Geiser's early grasp of computers, spreadsheets, and real estate came in handy when he entered the workforce. During his second year at business school, he landed an interview with a real estate development firm in Los Angeles. He soon found himself seated across from HR "Bob" Haldeman, of Watergate notoriety.

When the subject of computers came up, Geiser was ready. "I pulled out my spreadsheets and…boom…I was hired, and it was the end of the interview."

"Bob wanted to be a mentor, and I was a young kid from Oklahoma who needed mentoring," he says. "We just clicked."

A few years later, with the blessing and support of Haldeman, Geiser was ready to launch his own business. He opened Wedgewood Corporation in his spare bedroom, a la Jeff Bezos and his humble start to Amazon in his garage.

Wedgewood's focus was finding distressed properties, renovating then selling them.

Geiser hired a few people to join him at that start, with the stipulation they would not be paid for a while and bring their own desks. 

The financing part, however, was set. Haldeman had agreed to be Geiser's "angel," loaning the upfront money needed to buy, then split the profits in the resale.

Wedgewood started buying properties found mainly through foreclosures, but Geiser shuns the word "flip" to describe his business model.

"I didn't call it a flip, and it wasn't a business," Geiser said.  "I was just a guy having fun with a hammer, and [back then] few people were doing it."

Over the past four decades, Wedgewood outgrew the bedroom and became a billion-dollar business with over 500 employees in Redondo Beach, Calif. To date, it has renovated or rebuilt more than 50,000 properties and now encompasses a vast array of other services related to real estate.

But real estate re-development remains its core. Geiser said he's revitalized declining neighborhoods, turning former drug dens into homes filled with families. He's converted rundown apartment complexes into functioning, vibrant communities.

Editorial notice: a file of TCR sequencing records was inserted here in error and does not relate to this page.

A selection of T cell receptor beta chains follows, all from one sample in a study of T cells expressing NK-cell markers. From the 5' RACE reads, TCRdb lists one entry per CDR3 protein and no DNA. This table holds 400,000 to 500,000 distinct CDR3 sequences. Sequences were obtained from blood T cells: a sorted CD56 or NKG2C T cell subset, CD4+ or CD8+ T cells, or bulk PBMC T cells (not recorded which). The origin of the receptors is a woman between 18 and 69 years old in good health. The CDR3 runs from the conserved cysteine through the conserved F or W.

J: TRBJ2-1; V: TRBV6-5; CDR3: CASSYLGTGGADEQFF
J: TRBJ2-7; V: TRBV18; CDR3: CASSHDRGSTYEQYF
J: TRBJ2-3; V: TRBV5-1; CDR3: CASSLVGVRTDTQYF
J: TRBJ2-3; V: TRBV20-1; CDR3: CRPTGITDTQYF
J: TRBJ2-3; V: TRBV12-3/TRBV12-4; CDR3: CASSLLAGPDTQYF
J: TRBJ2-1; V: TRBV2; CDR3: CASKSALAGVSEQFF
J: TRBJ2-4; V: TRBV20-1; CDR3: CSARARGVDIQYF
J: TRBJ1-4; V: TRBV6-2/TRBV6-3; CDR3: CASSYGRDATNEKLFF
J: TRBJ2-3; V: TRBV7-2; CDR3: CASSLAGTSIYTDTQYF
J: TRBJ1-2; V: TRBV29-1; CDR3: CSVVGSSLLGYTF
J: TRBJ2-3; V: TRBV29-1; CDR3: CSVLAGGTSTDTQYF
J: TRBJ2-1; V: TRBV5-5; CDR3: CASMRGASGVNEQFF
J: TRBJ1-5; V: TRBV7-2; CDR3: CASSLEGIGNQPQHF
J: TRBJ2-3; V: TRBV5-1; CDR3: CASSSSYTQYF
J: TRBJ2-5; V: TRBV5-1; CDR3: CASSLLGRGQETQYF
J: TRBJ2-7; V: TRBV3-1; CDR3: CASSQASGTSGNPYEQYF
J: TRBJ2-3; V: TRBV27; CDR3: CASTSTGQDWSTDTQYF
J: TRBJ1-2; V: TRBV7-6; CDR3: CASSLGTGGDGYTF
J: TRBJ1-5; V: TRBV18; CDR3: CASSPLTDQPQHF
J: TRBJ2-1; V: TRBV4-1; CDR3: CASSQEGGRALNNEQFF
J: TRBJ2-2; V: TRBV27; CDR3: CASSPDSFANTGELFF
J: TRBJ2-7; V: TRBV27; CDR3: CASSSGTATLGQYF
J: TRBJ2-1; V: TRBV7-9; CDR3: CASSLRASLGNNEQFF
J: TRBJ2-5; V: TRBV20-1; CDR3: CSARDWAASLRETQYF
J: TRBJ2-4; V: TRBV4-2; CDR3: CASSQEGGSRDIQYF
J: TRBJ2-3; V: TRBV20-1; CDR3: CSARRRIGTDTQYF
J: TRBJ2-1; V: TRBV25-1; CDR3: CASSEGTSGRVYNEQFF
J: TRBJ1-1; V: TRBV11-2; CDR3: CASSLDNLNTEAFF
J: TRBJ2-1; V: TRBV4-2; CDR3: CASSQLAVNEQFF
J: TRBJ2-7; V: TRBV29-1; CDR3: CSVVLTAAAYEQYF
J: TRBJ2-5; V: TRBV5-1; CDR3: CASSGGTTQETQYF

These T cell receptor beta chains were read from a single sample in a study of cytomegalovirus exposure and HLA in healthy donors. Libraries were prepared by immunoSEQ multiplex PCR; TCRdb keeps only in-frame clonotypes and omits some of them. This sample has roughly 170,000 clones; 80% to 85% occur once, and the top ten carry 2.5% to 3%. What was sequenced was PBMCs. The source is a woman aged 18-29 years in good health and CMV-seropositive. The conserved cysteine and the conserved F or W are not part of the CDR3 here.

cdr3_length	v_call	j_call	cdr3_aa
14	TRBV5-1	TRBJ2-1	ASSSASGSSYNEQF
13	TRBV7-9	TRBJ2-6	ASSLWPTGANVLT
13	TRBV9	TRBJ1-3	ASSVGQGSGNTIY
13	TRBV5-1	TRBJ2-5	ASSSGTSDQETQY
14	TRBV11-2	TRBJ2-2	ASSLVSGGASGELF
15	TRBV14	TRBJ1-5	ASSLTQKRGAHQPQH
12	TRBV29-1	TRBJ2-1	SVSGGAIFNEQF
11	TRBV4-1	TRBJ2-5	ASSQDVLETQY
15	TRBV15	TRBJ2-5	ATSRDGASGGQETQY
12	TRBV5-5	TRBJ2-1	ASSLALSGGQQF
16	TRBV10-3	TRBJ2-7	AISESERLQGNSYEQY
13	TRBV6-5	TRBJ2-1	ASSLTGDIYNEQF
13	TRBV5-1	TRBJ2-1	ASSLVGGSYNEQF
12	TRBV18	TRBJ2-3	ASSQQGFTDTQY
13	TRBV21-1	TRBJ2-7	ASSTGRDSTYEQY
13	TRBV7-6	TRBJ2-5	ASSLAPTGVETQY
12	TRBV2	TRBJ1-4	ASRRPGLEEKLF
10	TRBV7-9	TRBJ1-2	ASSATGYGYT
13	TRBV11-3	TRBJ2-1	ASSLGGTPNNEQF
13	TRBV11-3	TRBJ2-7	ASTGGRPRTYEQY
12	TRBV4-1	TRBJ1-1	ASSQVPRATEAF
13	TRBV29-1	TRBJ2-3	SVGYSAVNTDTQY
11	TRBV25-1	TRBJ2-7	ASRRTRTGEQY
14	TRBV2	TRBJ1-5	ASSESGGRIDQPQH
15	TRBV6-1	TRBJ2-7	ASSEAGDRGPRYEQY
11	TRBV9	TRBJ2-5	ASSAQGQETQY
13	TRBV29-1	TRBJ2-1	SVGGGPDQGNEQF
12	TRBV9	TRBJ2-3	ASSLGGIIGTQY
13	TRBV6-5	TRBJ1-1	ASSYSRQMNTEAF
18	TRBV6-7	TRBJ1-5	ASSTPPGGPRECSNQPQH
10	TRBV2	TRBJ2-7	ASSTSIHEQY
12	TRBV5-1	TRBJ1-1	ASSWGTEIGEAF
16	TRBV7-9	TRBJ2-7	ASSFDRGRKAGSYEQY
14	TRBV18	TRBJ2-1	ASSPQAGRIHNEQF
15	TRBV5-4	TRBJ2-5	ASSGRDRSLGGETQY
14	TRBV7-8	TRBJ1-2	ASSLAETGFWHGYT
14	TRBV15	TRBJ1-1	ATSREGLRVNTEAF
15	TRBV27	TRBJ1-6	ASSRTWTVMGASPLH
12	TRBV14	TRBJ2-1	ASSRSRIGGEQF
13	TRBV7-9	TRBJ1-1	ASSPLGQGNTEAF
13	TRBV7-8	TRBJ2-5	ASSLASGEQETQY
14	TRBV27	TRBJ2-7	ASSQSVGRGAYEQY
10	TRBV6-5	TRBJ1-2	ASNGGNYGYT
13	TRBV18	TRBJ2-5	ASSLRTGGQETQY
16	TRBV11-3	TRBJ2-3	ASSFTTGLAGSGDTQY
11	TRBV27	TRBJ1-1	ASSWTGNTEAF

The dozens of "fix up and sell" programs on television make the process seem easy – instant results and profits in 60 minutes. The real work is hard, and Geiser estimates he loses money about 20% of the time. But he's okay with that.

"To me, it is the sense of restoration and rebirth," he explains. "You turn something that's dying into something that's bright and alive."

The Impact of Sigma Nu

Geiser runs his business with the same ideals he learned from his upbringing and the lessons learned in his days as a Sigma Nu at OSU. He fondly recalls the sense of brotherhood and the community of men who served each other and their communities. 

"Being part of Sigma Nu had meaning, and we carry it forward today," Geiser said, the father of two grown daughters with wife Nancy, a University of Oklahoma grad. "I know if I ever needed anything, [my brothers] would drop everything, no questions, and show up. I would do the same."

He said the structure and expectations as a Sigma Nu made young men the older men they eventually become. 

"We had a house mom, we had rules, we had manners," Geiser says. "The brothers went on to be doctors and lawyers, politicians and pillars of the community…and I was just honored to be a part of it."

Recently Geiser was honored as the top Blazing 10 honoree by OSU for 2021. The honor recognizes the ten highest revenue-generating OSU Cowboy-owned or Cowboy-led businesses each year.